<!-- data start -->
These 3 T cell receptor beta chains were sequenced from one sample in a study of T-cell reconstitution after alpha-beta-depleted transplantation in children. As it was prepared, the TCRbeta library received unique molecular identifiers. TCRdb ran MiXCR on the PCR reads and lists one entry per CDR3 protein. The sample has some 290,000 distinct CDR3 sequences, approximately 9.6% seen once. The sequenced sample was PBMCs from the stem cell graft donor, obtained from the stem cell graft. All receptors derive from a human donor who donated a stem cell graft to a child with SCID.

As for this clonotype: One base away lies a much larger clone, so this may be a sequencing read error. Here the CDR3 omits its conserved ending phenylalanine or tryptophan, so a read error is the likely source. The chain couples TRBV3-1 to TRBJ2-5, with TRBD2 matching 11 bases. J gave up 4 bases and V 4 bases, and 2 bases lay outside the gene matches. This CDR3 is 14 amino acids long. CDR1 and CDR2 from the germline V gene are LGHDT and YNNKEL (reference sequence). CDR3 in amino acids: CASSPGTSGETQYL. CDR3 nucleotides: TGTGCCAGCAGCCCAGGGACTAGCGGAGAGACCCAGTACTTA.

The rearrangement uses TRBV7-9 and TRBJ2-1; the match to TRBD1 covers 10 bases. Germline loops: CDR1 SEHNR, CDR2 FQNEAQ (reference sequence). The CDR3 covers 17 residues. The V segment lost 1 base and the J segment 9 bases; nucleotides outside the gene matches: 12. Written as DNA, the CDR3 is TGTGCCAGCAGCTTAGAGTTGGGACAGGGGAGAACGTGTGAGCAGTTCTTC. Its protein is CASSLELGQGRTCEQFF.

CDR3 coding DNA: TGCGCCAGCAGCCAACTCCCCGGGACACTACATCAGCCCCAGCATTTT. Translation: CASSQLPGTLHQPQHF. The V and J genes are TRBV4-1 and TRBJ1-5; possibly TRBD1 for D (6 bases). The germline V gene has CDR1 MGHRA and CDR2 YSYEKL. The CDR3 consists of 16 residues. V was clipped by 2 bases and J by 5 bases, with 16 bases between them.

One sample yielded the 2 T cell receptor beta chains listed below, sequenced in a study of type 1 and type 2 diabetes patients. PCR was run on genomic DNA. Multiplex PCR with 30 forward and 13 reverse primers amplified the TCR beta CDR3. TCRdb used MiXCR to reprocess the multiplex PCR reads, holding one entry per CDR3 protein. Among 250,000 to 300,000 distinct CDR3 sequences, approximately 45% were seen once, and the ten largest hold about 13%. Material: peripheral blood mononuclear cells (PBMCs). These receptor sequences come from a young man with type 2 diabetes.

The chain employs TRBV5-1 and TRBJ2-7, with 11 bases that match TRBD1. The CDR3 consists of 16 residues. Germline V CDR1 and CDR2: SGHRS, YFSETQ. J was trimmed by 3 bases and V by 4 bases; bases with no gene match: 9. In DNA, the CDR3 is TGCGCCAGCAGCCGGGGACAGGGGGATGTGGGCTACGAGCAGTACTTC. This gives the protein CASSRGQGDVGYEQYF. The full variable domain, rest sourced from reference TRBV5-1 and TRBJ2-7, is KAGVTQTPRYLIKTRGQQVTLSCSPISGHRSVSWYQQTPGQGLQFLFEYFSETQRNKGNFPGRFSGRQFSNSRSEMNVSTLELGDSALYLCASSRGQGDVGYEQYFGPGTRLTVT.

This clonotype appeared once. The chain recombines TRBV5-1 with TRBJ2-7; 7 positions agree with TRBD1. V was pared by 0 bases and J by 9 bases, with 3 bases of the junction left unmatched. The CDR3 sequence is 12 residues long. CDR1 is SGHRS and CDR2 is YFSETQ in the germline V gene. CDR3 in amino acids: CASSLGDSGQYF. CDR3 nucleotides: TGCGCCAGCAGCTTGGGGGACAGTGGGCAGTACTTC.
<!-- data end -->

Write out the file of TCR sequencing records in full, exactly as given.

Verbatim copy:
These 3 T cell receptor beta chains were sequenced from one sample in a study of T-cell reconstitution after alpha-beta-depleted transplantation in children. As it was prepared, the TCRbeta library received unique molecular identifiers. TCRdb ran MiXCR on the PCR reads and lists one entry per CDR3 protein. The sample has some 290,000 distinct CDR3 sequences, approximately 9.6% seen once. The sequenced sample was PBMCs from the stem cell graft donor, obtained from the stem cell graft. All receptors derive from a human donor who donated a stem cell graft to a child with SCID.

As for this clonotype: One base away lies a much larger clone, so this may be a sequencing read error. Here the CDR3 omits its conserved ending phenylalanine or tryptophan, so a read error is the likely source. The chain couples TRBV3-1 to TRBJ2-5, with TRBD2 matching 11 bases. J gave up 4 bases and V 4 bases, and 2 bases lay outside the gene matches. This CDR3 is 14 amino acids long. CDR1 and CDR2 from the germline V gene are LGHDT and YNNKEL (reference sequence). CDR3 in amino acids: CASSPGTSGETQYL. CDR3 nucleotides: TGTGCCAGCAGCCCAGGGACTAGCGGAGAGACCCAGTACTTA.

The rearrangement uses TRBV7-9 and TRBJ2-1; the match to TRBD1 covers 10 bases. Germline loops: CDR1 SEHNR, CDR2 FQNEAQ (reference sequence). The CDR3 covers 17 residues. The V segment lost 1 base and the J segment 9 bases; nucleotides outside the gene matches: 12. Written as DNA, the CDR3 is TGTGCCAGCAGCTTAGAGTTGGGACAGGGGAGAACGTGTGAGCAGTTCTTC. Its protein is CASSLELGQGRTCEQFF.

CDR3 coding DNA: TGCGCCAGCAGCCAACTCCCCGGGACACTACATCAGCCCCAGCATTTT. Translation: CASSQLPGTLHQPQHF. The V and J genes are TRBV4-1 and TRBJ1-5; possibly TRBD1 for D (6 bases). The germline V gene has CDR1 MGHRA and CDR2 YSYEKL. The CDR3 consists of 16 residues. V was clipped by 2 bases and J by 5 bases, with 16 bases between them.

One sample yielded the 2 T cell receptor beta chains listed below, sequenced in a study of type 1 and type 2 diabetes patients. PCR was run on genomic DNA. Multiplex PCR with 30 forward and 13 reverse primers amplified the TCR beta CDR3. TCRdb used MiXCR to reprocess the multiplex PCR reads, holding one entry per CDR3 protein. Among 250,000 to 300,000 distinct CDR3 sequences, approximately 45% were seen once, and the ten largest hold about 13%. Material: peripheral blood mononuclear cells (PBMCs). These receptor sequences come from a young man with type 2 diabetes.

The chain employs TRBV5-1 and TRBJ2-7, with 11 bases that match TRBD1. The CDR3 consists of 16 residues. Germline V CDR1 and CDR2: SGHRS, YFSETQ. J was trimmed by 3 bases and V by 4 bases; bases with no gene match: 9. In DNA, the CDR3 is TGCGCCAGCAGCCGGGGACAGGGGGATGTGGGCTACGAGCAGTACTTC. This gives the protein CASSRGQGDVGYEQYF. The full variable domain, rest sourced from reference TRBV5-1 and TRBJ2-7, is KAGVTQTPRYLIKTRGQQVTLSCSPISGHRSVSWYQQTPGQGLQFLFEYFSETQRNKGNFPGRFSGRQFSNSRSEMNVSTLELGDSALYLCASSRGQGDVGYEQYFGPGTRLTVT.

This clonotype appeared once. The chain recombines TRBV5-1 with TRBJ2-7; 7 positions agree with TRBD1. V was pared by 0 bases and J by 9 bases, with 3 bases of the junction left unmatched. The CDR3 sequence is 12 residues long. CDR1 is SGHRS and CDR2 is YFSETQ in the germline V gene. CDR3 in amino acids: CASSLGDSGQYF. CDR3 nucleotides: TGCGCCAGCAGCTTGGGGGACAGTGGGCAGTACTTC.